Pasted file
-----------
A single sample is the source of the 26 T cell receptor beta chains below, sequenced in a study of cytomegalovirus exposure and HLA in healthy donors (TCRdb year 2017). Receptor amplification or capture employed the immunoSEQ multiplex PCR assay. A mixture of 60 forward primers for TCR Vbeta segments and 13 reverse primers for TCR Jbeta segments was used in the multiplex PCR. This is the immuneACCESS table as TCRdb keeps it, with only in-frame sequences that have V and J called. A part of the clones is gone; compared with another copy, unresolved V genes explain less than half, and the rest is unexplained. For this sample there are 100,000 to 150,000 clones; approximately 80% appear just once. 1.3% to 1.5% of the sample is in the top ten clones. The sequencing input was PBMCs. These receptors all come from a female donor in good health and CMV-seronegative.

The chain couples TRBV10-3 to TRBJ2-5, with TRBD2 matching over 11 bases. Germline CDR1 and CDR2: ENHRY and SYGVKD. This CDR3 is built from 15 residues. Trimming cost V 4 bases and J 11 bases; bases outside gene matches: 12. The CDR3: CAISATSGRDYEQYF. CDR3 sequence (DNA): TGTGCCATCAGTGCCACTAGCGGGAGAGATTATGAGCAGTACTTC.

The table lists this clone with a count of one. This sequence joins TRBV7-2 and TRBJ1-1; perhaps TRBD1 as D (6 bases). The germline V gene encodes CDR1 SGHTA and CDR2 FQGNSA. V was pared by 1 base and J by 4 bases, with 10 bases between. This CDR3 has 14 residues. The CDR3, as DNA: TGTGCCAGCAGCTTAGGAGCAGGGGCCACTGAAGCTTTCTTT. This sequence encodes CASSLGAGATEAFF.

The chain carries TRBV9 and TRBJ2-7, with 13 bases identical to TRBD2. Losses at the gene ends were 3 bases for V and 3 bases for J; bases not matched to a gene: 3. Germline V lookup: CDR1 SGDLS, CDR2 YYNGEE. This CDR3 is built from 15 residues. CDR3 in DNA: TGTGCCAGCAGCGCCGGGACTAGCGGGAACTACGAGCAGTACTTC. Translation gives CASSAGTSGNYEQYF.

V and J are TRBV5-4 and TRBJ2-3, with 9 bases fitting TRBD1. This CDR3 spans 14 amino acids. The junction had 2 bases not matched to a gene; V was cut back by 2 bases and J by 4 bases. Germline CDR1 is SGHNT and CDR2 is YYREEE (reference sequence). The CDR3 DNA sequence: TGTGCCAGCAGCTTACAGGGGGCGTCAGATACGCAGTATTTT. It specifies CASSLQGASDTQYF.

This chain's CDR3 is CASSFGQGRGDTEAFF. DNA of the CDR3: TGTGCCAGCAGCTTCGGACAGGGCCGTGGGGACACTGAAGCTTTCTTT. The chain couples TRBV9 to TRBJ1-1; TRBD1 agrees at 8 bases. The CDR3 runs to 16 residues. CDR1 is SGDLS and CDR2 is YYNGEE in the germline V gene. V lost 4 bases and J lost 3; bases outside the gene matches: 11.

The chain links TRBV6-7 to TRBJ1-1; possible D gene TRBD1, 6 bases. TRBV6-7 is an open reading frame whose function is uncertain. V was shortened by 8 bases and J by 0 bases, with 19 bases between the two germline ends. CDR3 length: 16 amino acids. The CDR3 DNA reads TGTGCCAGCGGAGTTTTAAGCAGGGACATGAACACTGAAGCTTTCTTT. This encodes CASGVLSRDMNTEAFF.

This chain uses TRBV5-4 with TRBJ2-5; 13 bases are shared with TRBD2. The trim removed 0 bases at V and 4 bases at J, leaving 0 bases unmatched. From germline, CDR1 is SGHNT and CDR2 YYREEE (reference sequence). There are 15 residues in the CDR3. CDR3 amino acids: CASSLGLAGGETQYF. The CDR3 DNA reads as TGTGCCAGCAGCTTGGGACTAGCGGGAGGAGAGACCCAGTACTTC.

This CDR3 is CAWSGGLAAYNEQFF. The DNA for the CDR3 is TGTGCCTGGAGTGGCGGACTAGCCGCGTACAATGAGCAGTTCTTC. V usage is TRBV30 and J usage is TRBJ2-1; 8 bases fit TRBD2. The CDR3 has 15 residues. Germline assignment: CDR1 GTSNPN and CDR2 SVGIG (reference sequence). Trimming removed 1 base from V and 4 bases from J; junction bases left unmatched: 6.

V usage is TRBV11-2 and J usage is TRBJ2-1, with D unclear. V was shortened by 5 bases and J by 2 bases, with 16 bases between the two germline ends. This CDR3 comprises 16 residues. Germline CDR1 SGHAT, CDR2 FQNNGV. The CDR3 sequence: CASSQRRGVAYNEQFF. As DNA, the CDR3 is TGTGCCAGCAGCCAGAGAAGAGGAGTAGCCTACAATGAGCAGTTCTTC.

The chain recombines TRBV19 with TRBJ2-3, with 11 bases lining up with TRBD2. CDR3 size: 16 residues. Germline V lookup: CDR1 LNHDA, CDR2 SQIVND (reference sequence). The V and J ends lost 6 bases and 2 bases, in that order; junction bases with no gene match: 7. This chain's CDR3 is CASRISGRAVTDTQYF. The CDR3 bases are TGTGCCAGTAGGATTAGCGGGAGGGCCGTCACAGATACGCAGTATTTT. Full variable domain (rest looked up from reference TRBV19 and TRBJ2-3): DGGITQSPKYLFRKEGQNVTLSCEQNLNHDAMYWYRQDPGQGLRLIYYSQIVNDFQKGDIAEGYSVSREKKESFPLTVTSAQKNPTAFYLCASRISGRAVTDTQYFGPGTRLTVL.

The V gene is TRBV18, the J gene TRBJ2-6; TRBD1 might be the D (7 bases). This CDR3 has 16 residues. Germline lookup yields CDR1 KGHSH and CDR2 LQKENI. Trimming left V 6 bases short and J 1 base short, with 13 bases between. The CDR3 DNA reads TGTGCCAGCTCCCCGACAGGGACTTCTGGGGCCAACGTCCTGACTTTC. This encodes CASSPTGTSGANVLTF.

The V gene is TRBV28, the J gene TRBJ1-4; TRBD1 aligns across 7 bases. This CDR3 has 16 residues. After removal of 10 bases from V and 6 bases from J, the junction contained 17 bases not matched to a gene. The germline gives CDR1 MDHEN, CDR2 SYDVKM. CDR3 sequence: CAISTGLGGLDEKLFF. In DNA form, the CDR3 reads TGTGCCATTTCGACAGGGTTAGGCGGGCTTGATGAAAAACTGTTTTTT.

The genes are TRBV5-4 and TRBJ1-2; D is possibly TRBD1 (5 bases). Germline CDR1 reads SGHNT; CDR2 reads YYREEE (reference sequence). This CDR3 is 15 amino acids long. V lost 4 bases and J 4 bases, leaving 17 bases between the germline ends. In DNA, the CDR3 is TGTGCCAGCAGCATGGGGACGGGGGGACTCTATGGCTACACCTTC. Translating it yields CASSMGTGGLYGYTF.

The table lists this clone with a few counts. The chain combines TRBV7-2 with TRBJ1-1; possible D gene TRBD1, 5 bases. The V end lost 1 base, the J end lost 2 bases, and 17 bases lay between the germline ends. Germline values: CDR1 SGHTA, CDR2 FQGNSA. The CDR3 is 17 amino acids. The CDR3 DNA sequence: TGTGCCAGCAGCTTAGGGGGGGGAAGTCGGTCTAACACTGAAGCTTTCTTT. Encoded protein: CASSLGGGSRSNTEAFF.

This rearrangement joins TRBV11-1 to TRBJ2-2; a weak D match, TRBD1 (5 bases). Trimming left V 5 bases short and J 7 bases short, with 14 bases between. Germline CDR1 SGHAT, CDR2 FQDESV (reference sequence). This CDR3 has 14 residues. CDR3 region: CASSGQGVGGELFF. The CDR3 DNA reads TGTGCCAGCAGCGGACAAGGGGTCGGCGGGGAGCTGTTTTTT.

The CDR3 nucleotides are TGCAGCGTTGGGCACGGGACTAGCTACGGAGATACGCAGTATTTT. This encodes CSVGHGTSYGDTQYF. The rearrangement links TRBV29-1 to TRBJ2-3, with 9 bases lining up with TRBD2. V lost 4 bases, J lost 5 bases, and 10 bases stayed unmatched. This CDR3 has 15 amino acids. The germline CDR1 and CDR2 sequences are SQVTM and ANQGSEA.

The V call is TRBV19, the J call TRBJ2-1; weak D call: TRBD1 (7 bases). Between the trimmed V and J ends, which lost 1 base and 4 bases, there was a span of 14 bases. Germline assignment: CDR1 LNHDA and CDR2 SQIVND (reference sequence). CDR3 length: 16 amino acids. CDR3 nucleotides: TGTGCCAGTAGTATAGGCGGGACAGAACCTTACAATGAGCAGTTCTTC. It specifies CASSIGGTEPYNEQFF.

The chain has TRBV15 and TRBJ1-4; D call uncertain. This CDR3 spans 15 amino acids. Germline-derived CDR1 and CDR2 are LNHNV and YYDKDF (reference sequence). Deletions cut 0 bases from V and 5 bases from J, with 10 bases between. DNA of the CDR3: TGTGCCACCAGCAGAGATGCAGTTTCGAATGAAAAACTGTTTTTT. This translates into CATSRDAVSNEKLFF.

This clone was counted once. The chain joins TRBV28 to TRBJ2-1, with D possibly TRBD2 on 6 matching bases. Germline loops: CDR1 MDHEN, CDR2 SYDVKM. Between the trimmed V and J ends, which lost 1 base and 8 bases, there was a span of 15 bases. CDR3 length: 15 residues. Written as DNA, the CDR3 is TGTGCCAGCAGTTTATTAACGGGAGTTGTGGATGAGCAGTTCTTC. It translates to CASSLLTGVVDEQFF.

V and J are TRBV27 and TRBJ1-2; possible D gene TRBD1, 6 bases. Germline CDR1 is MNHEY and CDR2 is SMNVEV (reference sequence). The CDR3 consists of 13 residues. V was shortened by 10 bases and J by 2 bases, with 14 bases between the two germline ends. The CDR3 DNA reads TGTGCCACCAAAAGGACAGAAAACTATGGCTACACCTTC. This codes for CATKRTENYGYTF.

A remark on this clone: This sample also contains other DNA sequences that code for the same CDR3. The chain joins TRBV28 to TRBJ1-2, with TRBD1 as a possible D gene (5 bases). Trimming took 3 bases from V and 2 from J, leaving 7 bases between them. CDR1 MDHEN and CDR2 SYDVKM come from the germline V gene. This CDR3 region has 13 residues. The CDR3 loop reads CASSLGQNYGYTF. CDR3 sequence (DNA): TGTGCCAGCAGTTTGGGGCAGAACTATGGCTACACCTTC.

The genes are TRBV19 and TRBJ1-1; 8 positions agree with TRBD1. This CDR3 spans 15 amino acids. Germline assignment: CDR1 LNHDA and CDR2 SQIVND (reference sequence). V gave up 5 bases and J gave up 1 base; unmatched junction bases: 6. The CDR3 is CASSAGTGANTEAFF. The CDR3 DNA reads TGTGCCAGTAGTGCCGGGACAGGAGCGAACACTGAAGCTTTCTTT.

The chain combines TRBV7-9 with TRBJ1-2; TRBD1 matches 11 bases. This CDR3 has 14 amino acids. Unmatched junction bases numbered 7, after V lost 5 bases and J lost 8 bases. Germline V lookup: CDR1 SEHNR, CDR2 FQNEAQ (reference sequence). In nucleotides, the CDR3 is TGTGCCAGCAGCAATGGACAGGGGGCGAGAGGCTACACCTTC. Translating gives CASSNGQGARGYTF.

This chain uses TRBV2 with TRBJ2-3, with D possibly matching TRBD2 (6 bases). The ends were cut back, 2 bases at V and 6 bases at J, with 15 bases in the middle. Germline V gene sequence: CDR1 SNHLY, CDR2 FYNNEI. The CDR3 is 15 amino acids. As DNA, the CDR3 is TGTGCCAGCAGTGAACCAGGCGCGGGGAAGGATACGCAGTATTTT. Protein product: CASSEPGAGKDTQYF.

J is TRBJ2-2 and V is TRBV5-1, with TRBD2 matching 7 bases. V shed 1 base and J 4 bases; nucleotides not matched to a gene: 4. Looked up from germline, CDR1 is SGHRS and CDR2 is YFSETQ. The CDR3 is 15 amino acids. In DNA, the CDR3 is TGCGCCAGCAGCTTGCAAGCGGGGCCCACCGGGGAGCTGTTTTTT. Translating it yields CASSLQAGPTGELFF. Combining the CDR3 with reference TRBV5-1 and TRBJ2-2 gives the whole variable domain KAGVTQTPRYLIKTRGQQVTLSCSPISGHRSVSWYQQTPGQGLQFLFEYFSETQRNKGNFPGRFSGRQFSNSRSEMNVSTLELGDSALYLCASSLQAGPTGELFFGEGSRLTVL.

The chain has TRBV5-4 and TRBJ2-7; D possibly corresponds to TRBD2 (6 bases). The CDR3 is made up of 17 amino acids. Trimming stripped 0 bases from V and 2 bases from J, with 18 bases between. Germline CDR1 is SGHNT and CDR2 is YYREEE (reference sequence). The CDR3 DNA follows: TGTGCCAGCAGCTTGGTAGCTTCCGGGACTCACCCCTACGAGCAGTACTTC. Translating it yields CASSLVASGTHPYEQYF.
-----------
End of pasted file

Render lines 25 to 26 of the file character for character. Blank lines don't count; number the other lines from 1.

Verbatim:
This chain uses TRBV2 with TRBJ2-3, with D possibly matching TRBD2 (6 bases). The ends were cut back, 2 bases at V and 6 bases at J, with 15 bases in the middle. Germline V gene sequence: CDR1 SNHLY, CDR2 FYNNEI. The CDR3 is 15 amino acids. As DNA, the CDR3 is TGTGCCAGCAGTGAACCAGGCGCGGGGAAGGATACGCAGTATTTT. Protein product: CASSEPGAGKDTQYF.

J is TRBJ2-2 and V is TRBV5-1, with TRBD2 matching 7 bases. V shed 1 base and J 4 bases; nucleotides not matched to a gene: 4. Looked up from germline, CDR1 is SGHRS and CDR2 is YFSETQ. The CDR3 is 15 amino acids. In DNA, the CDR3 is TGCGCCAGCAGCTTGCAAGCGGGGCCCACCGGGGAGCTGTTTTTT. Translating it yields CASSLQAGPTGELFF. Combining the CDR3 with reference TRBV5-1 and TRBJ2-2 gives the whole variable domain KAGVTQTPRYLIKTRGQQVTLSCSPISGHRSVSWYQQTPGQGLQFLFEYFSETQRNKGNFPGRFSGRQFSNSRSEMNVSTLELGDSALYLCASSLQAGPTGELFFGEGSRLTVL.